Refinement across files doesn't check post condition

Apr 16, 2014 at 11:19 AM
In a file abstract_module.dfy I have the following abstract module:
abstract module Abstract
{
    static function method inc(x:int) :int
        ensures inc(x) > x;
}
In another file I have the following concrete module:
include "abstract_module.dfy"

module Concrete refines Abstract
{
    static function method inc...
    {
        x - 1
    }
}
I expected Dafny to fail to verify the function inc in the concrete module, however it gives no error message in the VS extension or on the command line. From the command line, I see:
Dafny program verifier version 1.8.1.10324, Copyright (c) 2003-2014, Microsoft.

Dafny program verifier finished with 0 verified, 0 errors
From the "0 verified" I deduce that Dafny does not import the specification from the abstract into the concrete module, even though the VS tool tip shows the correct specification on the refined function.

If I put both modules in the same file then I get the error message that I anticipated:
Dafny program verifier version 1.8.1.10324, Copyright (c) 2003-2014, Microsoft.
abstract_module.dfy(8,25): Error BP5003: A postcondition might not hold on this return path.
abstract_module.dfy(4,18): Related location: This is the postcondition that might not hold.
Execution trace:
    (0,0): anon0
    (0,0): anon3_Else

Dafny program verifier finished with 1 verified, 1 error
Have I misunderstood how module refinement is supposed to work in this situation? I was hoping to use this feature to split up my proof, as I am having problems with Dafny timing out when it is all in a single file.

Cheers,

Tim
Apr 16, 2014 at 6:37 PM
In the VS tooltip I have noticed it adds "{:verify false}" to the function definition in the file containing the concrete module. Presumably this is intended to prevent the included function from being verified twice, but perhaps in this case it is not necessary, since the abstract function has no body and so was not previously verified?
Apr 16, 2014 at 6:58 PM
Perhaps in Parser.cs "FunctionDecl" it can check if the "body != null" before it adds the ":verify false" attribute? Like
if (!theVerifyThisFile && body != null) {  // We still need the func bodies, but don't bother verifying their correctness
     List<Attributes.Argument/*!*/> args = new List<Attributes.Argument/*!*/>();
     Attributes.Argument/*!*/ anArg;
     anArg = new Attributes.Argument(id, new LiteralExpr(t, false));
     args.Add(anArg);
     attrs = new Attributes("verify", args, attrs);
}
and also in similarly "MethodDecl"
if (!theVerifyThisFile && body != null) {
    body = null;
         
    List<Attributes.Argument/*!*/> args = new List<Attributes.Argument/*!*/>();
    Attributes.Argument/*!*/ anArg;
    anArg = new Attributes.Argument(id, new LiteralExpr(t, false));
    args.Add(anArg);
    attrs = new Attributes("verify", args, attrs);
}
Apr 18, 2014 at 9:00 AM
It occurs to me that the solution I proposed above does not cover the case where a function with a body is refined in a derived module.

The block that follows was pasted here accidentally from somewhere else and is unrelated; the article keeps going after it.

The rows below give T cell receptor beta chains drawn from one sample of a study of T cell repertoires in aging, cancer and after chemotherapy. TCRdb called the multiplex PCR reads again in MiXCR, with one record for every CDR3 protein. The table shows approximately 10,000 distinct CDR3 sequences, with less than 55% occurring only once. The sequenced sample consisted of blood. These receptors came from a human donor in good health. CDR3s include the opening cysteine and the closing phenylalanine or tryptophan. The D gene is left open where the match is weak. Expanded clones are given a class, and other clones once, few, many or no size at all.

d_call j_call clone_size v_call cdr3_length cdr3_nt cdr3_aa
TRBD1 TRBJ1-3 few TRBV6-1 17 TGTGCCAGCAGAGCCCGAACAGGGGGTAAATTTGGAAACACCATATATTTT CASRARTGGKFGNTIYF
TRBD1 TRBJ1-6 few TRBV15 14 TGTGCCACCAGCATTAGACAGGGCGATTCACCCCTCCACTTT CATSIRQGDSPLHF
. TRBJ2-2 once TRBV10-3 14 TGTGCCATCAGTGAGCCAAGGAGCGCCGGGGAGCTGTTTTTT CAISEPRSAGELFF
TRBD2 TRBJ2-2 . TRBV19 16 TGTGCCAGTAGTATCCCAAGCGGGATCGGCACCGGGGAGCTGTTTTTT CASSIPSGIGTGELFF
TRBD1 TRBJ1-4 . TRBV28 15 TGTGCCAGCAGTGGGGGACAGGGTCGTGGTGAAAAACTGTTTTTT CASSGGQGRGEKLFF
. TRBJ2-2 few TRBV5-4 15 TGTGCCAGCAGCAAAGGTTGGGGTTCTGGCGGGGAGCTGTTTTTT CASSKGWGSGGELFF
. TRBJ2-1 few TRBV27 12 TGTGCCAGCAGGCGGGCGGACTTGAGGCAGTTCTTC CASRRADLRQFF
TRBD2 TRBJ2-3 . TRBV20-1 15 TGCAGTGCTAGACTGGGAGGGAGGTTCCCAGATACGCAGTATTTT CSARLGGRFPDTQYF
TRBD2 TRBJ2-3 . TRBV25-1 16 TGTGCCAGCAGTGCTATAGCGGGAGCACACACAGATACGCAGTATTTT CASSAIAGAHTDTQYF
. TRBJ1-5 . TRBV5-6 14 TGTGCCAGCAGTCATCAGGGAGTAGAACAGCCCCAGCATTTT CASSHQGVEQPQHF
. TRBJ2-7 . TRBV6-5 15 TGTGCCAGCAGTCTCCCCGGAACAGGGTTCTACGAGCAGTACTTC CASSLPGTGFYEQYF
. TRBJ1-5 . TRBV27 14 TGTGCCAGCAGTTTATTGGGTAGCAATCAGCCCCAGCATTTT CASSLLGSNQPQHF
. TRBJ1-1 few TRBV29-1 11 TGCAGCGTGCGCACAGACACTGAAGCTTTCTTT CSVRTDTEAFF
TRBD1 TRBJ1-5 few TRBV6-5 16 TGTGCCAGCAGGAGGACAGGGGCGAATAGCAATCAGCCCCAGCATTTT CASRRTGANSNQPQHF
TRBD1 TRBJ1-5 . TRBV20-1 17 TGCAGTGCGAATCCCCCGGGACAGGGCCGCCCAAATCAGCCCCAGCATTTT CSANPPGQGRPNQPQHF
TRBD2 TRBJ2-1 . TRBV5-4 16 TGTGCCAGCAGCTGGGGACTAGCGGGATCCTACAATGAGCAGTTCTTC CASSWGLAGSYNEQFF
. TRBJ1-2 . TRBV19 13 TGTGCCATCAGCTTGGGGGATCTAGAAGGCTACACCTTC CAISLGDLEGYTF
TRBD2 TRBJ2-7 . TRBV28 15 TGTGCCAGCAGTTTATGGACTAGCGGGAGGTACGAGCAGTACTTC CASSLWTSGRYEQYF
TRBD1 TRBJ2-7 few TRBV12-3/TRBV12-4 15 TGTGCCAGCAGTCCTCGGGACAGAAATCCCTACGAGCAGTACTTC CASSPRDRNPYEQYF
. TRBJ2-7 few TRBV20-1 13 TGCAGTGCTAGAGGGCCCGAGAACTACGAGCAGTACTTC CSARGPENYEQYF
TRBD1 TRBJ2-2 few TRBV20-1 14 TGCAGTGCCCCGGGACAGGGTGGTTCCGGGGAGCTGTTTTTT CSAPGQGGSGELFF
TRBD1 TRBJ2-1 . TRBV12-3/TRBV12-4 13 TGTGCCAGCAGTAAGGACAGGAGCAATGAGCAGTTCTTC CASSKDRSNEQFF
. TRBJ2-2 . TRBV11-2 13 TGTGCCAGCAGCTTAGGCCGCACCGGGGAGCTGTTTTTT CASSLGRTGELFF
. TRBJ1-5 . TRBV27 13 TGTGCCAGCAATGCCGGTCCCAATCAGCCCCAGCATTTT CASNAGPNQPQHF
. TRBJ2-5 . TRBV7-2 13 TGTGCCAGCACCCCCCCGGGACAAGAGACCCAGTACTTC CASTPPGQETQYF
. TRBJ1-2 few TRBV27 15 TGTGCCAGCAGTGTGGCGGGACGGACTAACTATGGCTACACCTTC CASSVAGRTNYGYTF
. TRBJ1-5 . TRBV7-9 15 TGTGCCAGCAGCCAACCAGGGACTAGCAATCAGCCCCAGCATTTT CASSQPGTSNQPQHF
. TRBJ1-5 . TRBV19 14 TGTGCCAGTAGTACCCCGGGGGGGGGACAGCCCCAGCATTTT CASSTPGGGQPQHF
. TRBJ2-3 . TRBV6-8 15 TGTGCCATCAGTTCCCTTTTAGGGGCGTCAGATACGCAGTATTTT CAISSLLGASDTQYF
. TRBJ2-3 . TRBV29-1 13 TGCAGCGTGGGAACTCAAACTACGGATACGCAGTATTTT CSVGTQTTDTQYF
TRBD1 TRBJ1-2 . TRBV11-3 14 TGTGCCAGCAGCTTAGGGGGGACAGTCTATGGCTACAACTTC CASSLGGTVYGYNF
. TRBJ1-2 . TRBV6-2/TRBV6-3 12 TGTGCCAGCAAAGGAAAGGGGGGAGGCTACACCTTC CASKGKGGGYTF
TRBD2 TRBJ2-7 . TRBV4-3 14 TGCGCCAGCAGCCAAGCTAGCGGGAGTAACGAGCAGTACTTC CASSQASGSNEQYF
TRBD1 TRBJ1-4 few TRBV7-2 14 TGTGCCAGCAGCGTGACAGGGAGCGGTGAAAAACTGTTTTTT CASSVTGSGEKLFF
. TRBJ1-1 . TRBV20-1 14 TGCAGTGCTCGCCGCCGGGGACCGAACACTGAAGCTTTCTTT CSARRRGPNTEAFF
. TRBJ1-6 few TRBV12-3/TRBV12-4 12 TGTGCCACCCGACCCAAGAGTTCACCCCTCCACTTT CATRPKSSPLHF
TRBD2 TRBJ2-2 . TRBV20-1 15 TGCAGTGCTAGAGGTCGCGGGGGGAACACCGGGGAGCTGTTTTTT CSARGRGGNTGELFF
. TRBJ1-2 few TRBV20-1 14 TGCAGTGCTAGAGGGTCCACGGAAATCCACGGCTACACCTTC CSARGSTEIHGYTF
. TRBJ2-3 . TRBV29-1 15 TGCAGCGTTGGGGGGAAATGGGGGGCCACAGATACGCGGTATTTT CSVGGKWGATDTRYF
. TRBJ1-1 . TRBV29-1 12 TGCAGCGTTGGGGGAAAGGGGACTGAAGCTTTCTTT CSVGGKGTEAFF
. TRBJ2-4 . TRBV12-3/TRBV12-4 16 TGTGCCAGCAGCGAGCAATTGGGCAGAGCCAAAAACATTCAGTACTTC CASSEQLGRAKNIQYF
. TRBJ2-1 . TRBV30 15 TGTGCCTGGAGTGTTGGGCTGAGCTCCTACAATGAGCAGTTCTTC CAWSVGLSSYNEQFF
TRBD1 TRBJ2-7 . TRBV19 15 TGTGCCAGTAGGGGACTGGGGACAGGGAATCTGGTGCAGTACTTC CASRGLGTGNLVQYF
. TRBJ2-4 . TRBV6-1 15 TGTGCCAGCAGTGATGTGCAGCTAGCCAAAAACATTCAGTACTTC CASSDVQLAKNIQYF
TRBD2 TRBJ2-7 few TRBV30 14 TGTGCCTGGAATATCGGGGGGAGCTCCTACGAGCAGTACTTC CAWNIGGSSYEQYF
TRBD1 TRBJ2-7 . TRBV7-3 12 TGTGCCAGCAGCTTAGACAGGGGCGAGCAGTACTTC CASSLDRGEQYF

Thinking about it a bit more, it seems that the (some/all) attributes are being attached to the wrong element. They are being attached to the function declaration, but really they are meaningful only for the function body. Take for example

:verify - means verify or not the function body
:induction - means use induction or not to prove the body
:opaque - means expose the body or not
:timeout - means use a particular timeout when verifying the body

None of the above really make sense for functions/methods with no body. And it seems to me also, that it doesn't make too much sense to have them inherited onto refining implementations. If we decide to disable induction for a particular method body, that does not necessarily mean we should disable it for any refining method body.

So perhaps instead of writing something like
static lemma {:verify false} strictlySmallerMapHasFewerElementsInItsDomain<U,V>(m: map<U,V>, m': map<U,V>)
        requires mapSmaller(m,m') && m != m';
        ensures domain(m') - domain(m) != {};
{
   // stuff
}
We could write something that puts the annotations on the body, like perhaps this:
static lemma strictlySmallerMapHasFewerElementsInItsDomain<U,V>(m: map<U,V>, m': map<U,V>)
        requires mapSmaller(m,m') && m != m';
        ensures domain(m') - domain(m) != {};
{:verify false} 
{
   // stuff
}
Coordinator
Apr 20, 2014 at 3:02 AM
Hi Tim,

Thanks for finding and analyzing this problem. It seems to stem from an inconsistency between how include says not to verify the contents of the included file and how the refinement features inherit code. I have now changed the implementation to no longer use the {:verify false} attribute, but to instead mark the source-location tokens internally (see change set eaedc894f0be). I hope that works. Shout if it doesn't.

Rustan
Marked as answer by rustanleino on 5/3/2014 at 9:18 AM
Apr 27, 2014 at 11:27 AM
Thanks Rustan, that seems to be working well.

Cheers,

Tim